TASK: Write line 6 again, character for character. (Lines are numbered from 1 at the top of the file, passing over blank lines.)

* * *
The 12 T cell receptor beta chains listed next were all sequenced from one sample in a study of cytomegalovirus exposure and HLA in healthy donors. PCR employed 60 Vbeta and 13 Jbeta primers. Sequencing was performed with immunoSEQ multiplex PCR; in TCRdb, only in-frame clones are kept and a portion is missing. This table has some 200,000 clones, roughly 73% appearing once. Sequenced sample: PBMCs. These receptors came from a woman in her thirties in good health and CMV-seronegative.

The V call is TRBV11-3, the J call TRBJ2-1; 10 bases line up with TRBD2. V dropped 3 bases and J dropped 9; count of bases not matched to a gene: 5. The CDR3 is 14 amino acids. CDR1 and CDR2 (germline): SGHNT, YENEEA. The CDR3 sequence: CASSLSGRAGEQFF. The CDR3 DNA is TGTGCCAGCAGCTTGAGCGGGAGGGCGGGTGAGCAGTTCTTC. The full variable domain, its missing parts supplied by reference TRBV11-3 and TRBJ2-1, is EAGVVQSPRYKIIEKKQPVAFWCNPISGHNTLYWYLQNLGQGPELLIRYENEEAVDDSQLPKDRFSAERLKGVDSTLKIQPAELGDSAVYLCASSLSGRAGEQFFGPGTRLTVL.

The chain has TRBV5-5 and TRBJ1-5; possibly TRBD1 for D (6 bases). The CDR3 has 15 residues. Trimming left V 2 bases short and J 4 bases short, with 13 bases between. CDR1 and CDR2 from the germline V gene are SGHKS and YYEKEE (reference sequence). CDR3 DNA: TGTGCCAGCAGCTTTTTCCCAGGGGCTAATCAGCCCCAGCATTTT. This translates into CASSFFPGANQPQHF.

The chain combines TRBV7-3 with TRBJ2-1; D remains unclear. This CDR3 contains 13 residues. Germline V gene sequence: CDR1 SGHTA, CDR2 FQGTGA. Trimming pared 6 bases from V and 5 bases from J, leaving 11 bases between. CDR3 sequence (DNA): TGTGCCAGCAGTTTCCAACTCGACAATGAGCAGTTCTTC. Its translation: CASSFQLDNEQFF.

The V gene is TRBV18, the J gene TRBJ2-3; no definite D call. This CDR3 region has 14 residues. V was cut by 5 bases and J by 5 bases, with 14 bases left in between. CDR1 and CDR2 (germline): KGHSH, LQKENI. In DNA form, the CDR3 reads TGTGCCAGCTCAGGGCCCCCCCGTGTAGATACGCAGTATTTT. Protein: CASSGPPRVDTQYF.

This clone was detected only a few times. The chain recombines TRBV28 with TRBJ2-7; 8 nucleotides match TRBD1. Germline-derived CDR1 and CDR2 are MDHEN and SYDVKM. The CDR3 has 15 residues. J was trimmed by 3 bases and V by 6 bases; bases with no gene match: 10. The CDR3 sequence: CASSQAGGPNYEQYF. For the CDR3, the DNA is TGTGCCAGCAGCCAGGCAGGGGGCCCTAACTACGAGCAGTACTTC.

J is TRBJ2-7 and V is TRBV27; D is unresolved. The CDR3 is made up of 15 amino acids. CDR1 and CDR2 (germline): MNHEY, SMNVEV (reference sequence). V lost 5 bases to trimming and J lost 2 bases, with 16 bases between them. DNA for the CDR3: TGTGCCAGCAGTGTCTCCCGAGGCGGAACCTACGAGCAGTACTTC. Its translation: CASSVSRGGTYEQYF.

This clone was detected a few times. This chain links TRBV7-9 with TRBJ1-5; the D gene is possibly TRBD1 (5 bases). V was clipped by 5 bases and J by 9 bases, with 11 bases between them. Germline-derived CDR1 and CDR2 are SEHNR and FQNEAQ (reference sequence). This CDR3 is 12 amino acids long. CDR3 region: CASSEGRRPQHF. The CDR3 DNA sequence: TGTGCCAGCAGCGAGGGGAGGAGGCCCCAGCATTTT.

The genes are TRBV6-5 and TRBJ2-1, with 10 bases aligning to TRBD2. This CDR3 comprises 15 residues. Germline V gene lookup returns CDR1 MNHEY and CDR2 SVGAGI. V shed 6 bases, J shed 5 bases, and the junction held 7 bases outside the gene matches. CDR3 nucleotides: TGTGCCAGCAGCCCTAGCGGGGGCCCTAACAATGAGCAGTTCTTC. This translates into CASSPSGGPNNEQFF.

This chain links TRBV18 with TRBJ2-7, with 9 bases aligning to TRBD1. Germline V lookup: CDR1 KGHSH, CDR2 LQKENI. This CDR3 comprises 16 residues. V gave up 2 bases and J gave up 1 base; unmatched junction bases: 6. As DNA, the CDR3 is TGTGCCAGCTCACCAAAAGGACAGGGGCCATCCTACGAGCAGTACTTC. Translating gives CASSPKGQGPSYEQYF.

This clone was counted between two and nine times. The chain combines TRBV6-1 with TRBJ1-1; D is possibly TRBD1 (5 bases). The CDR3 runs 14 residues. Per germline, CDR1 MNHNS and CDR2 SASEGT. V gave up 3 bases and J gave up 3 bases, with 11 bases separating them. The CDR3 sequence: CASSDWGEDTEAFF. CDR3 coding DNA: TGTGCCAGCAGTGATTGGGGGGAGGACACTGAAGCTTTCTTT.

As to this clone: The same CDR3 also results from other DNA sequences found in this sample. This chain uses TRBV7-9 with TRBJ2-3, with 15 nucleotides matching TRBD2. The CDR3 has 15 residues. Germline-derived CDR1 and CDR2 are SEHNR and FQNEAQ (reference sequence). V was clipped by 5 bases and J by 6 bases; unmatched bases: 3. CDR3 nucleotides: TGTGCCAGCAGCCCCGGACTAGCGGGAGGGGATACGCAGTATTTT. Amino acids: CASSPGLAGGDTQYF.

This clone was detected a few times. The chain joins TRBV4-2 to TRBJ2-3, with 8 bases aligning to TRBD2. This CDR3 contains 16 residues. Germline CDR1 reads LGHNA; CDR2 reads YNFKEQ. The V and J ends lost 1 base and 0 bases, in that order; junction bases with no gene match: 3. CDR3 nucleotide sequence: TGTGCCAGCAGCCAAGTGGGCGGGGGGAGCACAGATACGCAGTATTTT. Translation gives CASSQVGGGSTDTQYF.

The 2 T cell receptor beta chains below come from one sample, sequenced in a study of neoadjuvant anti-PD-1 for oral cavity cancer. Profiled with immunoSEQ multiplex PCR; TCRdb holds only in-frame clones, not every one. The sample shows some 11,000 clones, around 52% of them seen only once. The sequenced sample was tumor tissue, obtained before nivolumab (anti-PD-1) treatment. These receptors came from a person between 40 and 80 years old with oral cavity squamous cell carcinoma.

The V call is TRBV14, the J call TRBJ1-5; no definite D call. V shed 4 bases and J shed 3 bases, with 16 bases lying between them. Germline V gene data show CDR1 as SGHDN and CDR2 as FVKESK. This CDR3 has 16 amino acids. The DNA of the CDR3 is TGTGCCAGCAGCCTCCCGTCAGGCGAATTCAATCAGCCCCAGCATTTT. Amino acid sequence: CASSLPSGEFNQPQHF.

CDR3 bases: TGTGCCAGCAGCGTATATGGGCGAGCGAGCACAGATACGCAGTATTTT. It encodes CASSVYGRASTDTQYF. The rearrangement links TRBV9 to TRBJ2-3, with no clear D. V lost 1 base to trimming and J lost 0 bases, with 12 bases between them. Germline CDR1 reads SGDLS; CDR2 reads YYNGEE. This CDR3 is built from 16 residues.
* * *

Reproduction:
This clone was detected only a few times. The chain recombines TRBV28 with TRBJ2-7; 8 nucleotides match TRBD1. Germline-derived CDR1 and CDR2 are MDHEN and SYDVKM. The CDR3 has 15 residues. J was trimmed by 3 bases and V by 6 bases; bases with no gene match: 10. The CDR3 sequence: CASSQAGGPNYEQYF. For the CDR3, the DNA is TGTGCCAGCAGCCAGGCAGGGGGCCCTAACTACGAGCAGTACTTC.